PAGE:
Beforehand, people toyed with “The End” like some sort of heroic romance. Stories on screens and games painted a pastoral collapse of society, survived by men clad in futuristic armor or purposely ratty outfits paired by professional stylists, armed with automatic weapons–a population of modern, yet primitive, ubermensch. They ran camps like the old wild west I used to hear stories about, shooting aimlessly at beast and man alike. Most importantly, their mortality depended more on dramatic shock value than danger, accident, or lack of survival skills. They were heroes of inarguable moral and physical stature.
In reality, however, the world transformed imperfectly. Bullets and psychological medication drew thin, then ran out. Those who casually planned intricate escape plans panicked or turned to violence and ended up wiping themselves out. Many gaudy business men and their families sought shelter in bunkers designed for myths. Isolated and alone, most turned to familial homicide motivated by mercy or overwhelming solitude. When preparation became reality, guidebooks reduced to kindling.
Initially, survival depended on an intricate balance of innate human drive and compassion. The hopeless gave up while the fanatics killed each other off. In the same way, the charitable were discarded by the self-seeking. Towns and cities collapsed under politicians whose only powers were twisting words and marshal law, which lasted until local aid stockpiles diminished. Then, all structure and logic wilted and decayed just as most of the crops had months before. The chaos spread from city centers, reaching the outer suburbs, where the stubborn and naive recognized their mistakes but were too late. Our country neighbors who came together, however, overcame. Through painful sacrifice and often irrational altruism, pockets of survivors from the area eked past the initial surge of violence, famine, and pestilence, but not without losing loved ones.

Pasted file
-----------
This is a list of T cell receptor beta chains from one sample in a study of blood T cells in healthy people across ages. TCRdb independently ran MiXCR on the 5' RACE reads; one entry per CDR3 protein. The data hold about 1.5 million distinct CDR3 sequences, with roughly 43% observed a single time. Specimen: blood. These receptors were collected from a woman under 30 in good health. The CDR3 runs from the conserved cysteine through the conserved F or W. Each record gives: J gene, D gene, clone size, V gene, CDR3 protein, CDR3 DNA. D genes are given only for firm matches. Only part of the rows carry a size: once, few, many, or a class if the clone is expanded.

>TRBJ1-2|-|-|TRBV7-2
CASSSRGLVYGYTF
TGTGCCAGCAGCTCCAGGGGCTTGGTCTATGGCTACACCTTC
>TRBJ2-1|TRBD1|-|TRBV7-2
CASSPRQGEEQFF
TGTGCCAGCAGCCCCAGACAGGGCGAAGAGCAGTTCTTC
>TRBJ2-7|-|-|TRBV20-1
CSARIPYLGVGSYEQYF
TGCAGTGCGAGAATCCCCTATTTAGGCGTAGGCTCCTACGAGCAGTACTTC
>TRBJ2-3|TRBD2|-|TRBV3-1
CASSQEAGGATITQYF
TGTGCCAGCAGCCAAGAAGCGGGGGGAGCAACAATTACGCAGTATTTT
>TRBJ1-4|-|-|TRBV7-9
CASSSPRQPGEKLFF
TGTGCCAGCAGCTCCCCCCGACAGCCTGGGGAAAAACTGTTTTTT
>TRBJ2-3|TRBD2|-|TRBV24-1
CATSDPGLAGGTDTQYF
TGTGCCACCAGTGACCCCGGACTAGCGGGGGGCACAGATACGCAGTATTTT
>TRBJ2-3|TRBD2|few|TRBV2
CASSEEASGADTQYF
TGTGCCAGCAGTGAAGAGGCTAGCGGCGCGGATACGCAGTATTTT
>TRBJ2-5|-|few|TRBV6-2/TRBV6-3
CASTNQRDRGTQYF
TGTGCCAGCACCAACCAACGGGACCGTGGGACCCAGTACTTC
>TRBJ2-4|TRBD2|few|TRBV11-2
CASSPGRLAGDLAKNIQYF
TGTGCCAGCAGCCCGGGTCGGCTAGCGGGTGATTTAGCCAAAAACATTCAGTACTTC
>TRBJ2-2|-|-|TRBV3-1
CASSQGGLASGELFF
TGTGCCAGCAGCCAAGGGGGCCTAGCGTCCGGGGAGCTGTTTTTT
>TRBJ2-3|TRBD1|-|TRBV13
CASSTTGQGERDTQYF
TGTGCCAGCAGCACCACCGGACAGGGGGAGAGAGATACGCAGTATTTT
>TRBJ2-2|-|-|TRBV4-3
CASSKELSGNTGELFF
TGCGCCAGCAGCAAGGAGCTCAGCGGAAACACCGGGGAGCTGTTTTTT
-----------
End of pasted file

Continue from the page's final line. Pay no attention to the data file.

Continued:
There were no celebrations, no comic relief, nor heroic expressions of love. Each day number than the last, passion meant sharing a can of food and helping to bury, or burn, dead family members. But with small triumphs and greater tragedies hung faces like nature: dry, grey, and expressionless–droning survivalists both.
From these pockets formed our ragged tribe, and from the tribe, a sense of isolation driven by collective fear. My mom looked skeptical when the elder men decided to construct Endo, but hid her protest behind quiet, shy eyes. A year and a half later, a wooden palisade hidden within dying foliage surrounded us;  a blanket of comfort, according to mom, separating truth and struggle from reality–a sense of security to the rest of us.
Since our world shrank to just over a square mile, each day a member of the community endures the responsibility of walking the entire perimeter of the fortress; a duty called circumventing, which involves checking the wall for damage or breaches. Besides a few minor repairs, nothing has ever been reported. Circumventing is better spent day dreaming and making up meaningless games, like timing steps according to log placement. And so I walked in circles, carefully distancing each ungrateful step.
I wondered about the unnamed warriors mom used to describe in stories meant to drown out the groans of pain and starvation around us. My favorite traversed violent oceans, fought enemies of both natural and supernatural realms, and returned a couple decades later to reunite with his family. She always told me there was more to the ending, but never actually finished. I guess she didn’t feel stories, nor circles, were meant for finishing. “Two and a half logs a step,” I shook myself, refocusing on the dull eluding of truths.